Charges of promoting prostitution, conspiracy and tampering with evidence, brought against former UNM president and professor emeritus F. Chris Garcia in July, were dropped until further notice.
According to an Albuquerque Police Department investigation, Garcia was involved in an online prostitution ring called Southwest Companions and used the Internet handle “Burque Pops.”
According to Bernalillo County Court records, the findings for each of the charges were, as of Aug. 24, “nolle prosequi,” meaning “do not prosecute,” which refers to a prosecutor’s application to drop criminal charges before a trial.
Garcia’s defense attorney, David Serna, said the District Attorney’s office will most likely re-file charges at a later date. Garcia is not in police custody and has no conditions of release, he said.
“Once the (District Attorney)’s office files a nolle prosequi, then there’s no pending case against him, and if there’s no pending case against him, then there’s no conditions of release or restrictions or anything like that,” Serna said.
Serna said the move is a common one.
“They do that in just about every felony case because they have a big backlog of cases and they (can’t) get to them all,” he said.
Garcia’s hearing before a grand jury was also canceled on short notice, something Serna said is less common than filing a nolle prosequi. He said there are any number of reasons a hearing can be canceled, and that he is unsure whether this particular case was canceled because of anything having to do with the case itself.
“It can be for reasons that have nothing to do with the strength of the case, but it can also be for reasons like the prosecution has thought, ‘You know, these are not exactly the strongest charges. Maybe we’ll go back to the drawing board and dream up another way to charge him with something else it might be easier to convict him on,’” he said.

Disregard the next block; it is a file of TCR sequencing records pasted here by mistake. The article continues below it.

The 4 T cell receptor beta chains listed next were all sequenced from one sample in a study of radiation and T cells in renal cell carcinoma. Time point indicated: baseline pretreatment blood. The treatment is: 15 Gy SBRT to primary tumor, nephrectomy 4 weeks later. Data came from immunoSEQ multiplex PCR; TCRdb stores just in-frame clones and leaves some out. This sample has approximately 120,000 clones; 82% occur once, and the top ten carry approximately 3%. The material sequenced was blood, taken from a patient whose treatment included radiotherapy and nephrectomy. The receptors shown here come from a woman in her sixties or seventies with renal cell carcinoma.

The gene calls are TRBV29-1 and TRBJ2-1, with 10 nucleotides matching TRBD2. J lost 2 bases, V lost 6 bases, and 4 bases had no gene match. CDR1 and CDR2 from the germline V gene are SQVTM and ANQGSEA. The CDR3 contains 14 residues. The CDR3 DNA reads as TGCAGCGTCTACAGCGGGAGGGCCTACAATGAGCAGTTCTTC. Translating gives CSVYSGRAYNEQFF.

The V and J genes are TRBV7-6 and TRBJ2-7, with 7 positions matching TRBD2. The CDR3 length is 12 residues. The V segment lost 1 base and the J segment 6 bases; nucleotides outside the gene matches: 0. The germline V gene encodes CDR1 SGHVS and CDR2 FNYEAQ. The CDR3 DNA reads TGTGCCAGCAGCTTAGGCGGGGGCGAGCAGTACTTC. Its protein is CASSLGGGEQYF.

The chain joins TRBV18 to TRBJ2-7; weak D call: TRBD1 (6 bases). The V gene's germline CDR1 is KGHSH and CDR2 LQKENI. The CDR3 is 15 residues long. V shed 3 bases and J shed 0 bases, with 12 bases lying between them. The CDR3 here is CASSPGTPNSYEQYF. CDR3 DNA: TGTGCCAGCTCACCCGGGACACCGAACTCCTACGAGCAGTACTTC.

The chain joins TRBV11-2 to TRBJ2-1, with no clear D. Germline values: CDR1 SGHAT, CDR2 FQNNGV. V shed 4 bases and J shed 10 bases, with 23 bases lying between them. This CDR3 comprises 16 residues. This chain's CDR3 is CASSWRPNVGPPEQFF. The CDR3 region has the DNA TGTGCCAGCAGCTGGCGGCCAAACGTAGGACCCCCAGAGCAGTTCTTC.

Kayla Anderson, public information officer for the District Attorney’s Office, said the reason the hearing was canceled is not public record. She said APD and her office need to get all of the evidence in order before the DA can re-file the charges against Garcia.
“If the grand jury believes there is enough evidence for an indictment, then of course our proceedings are public record,” she said. “Then, however things move forward, that’s when there’s a lot of cooperation between our office and the defense.”
She said the prosecution has 60 days from the day of an arraignment to move forward with an indictment, unless it were to “nolle” the charges. After charges are “nolled,” the DA’s office has an unlimited amount of time to re-file.
According to APD, Garcia was involved in an online prostitution ring, and Anderson said charges are often “nolled” when officials have computer records to go through because this can be a time-consuming process.
“Right now there’s just so much discovery and so much evidence to sort through,” she said. “It’s just taking time for the investigation.”